LONELY ARE THE BRAVE (1962)

Pasatiempo - - RANDOM ACTS -

Kirk Dou­glas is Jack Burns, the per­son­i­fi­ca­tion of the in­de­pen­dent cow­boy, des­per­ately try­ing to out­race progress and civ­i­liza­tion in this 1962 film adap­ta­tion of Ed­ward Abbey’s novel Brave Cow­boy. Shot in Al­bu­querque and the nearby San­dia Moun­tains — where much of the ac­tion of the novel also takes place — the pic­ture, de­spite a few struc­tural flaws, seems top­i­cal in its por­trayal of an in­di­vid­ual try­ing to buck so­ci­etal norms.

In his au­to­bi­og­ra­phy, The Rag­man’s Son, Dou­glas called the film his fa­vorite movie and re­counts his bat­tle with Uni­ver­sal Stu­dios over the ti­tle and his dis­ap­point­ment in the di­rec­tor, David Miller, whose cin­e­matic ca­reer in­cluded Joan Craw­ford melo­dra­mas and a very weak Marx Broth­ers film called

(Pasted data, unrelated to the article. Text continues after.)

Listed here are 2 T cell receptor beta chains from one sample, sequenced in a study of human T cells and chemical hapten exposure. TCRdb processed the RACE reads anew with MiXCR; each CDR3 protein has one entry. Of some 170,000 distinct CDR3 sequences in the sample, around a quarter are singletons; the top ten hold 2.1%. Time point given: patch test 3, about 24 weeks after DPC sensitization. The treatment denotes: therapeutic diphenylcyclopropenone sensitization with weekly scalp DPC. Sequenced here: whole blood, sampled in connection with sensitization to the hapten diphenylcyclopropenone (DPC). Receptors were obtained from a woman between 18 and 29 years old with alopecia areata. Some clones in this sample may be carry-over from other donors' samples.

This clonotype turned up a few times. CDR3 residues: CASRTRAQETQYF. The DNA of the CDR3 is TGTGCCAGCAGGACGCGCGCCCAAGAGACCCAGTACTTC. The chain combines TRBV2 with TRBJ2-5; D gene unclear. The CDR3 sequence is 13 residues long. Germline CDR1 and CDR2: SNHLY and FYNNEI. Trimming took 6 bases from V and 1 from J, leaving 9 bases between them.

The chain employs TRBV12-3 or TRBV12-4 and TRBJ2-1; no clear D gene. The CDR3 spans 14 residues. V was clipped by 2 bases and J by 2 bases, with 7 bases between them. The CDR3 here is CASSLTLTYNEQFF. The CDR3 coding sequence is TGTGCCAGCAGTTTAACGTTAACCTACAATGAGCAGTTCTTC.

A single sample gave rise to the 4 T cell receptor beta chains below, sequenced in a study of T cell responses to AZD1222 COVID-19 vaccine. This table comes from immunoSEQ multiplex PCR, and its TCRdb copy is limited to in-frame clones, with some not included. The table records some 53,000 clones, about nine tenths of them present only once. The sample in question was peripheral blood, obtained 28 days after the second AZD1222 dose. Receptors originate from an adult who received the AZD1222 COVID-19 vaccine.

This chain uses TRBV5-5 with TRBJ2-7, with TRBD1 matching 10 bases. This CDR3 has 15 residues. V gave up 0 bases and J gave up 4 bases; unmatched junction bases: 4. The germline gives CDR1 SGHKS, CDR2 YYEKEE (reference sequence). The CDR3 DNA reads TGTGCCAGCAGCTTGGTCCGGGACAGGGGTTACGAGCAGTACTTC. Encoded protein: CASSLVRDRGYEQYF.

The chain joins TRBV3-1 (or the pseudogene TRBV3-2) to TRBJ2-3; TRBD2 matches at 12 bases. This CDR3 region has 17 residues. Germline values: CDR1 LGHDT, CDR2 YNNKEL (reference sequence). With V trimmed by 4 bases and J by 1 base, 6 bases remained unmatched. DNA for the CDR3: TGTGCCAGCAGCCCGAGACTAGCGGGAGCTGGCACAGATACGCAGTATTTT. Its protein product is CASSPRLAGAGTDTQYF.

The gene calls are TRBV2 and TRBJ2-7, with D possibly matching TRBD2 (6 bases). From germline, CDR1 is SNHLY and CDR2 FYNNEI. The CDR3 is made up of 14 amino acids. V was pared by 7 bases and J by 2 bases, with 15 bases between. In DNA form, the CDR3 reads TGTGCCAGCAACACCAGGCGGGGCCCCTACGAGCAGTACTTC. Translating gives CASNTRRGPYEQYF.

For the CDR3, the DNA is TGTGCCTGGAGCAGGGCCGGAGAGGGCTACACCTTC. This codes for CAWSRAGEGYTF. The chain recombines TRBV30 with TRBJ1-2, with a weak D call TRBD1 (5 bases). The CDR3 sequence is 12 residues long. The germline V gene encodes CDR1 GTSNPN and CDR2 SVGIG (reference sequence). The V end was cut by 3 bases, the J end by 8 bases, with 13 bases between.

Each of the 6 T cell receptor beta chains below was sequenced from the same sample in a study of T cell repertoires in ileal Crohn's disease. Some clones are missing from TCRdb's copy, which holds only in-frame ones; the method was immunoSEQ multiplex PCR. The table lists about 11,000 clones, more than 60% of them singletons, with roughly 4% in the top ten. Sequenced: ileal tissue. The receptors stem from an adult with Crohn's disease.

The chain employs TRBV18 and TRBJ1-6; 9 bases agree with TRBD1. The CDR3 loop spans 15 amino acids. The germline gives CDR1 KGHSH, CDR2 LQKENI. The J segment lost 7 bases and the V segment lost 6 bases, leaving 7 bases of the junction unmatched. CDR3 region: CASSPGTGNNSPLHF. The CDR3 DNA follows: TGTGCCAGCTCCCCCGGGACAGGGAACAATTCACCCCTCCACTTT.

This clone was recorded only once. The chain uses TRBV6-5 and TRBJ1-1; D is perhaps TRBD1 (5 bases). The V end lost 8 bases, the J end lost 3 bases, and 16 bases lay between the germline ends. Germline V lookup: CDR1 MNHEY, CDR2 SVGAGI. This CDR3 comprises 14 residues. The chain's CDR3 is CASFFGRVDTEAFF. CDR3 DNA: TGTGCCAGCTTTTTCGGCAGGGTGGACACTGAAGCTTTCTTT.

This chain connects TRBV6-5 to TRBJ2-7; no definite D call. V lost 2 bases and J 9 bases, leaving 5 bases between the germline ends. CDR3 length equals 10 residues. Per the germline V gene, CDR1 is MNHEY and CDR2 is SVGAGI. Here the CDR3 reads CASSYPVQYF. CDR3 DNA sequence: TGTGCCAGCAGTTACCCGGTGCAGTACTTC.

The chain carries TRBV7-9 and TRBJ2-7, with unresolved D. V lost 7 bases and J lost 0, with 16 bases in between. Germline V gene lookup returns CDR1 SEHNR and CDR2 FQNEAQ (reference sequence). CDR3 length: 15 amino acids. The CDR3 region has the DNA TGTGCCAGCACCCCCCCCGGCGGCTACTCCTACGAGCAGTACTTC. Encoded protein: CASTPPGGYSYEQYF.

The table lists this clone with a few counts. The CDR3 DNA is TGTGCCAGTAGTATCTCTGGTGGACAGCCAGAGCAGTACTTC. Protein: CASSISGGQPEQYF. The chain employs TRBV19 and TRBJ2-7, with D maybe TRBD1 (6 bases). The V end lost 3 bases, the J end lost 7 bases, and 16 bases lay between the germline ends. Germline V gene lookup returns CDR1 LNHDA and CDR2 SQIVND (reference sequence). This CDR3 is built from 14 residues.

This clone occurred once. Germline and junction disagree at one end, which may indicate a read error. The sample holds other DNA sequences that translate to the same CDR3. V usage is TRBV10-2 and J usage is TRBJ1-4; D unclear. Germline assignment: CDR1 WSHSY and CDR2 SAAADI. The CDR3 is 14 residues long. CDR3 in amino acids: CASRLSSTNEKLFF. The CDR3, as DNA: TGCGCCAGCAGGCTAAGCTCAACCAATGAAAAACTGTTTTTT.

Love Happy. Dal­ton Trumbo, who also scripted Spar­ta­cus for Dou­glas, adapted Abbey’s novel, re­tain­ing much of the fla­vor of a con­tem­po­rary cow­boy bat­tling var­i­ous el­e­ments of the New West, but cut­ting out much of the po­lit­i­cal com­men­tary. (In the novel, Burns has de­clined to register for the draft, mak­ing him a fugi­tive from the fed­eral gov­ern­ment. In the movie, we dis­cover he served dur­ing the Korean War and won some medals in ac­tion.)

Ac­cord­ing to Dou­glas’ ac­count, Uni­ver­sal dumped the film into some the­aters with­out any build-up and then pulled it af­ter just a few weeks, killing its chances for box-of­fice suc­cess. Gena Row­lands — who Dou­glas praised as “su­perb” in the film — has two lengthy scenes as the wife of Dou­glas’ im­pris­oned friend. — Robert Nott

Western/drama, 108 min­utes, not rated, 6:30 p.m. Thurs­day, Oct. 15, Vi­o­let Crown, 3.5 chiles

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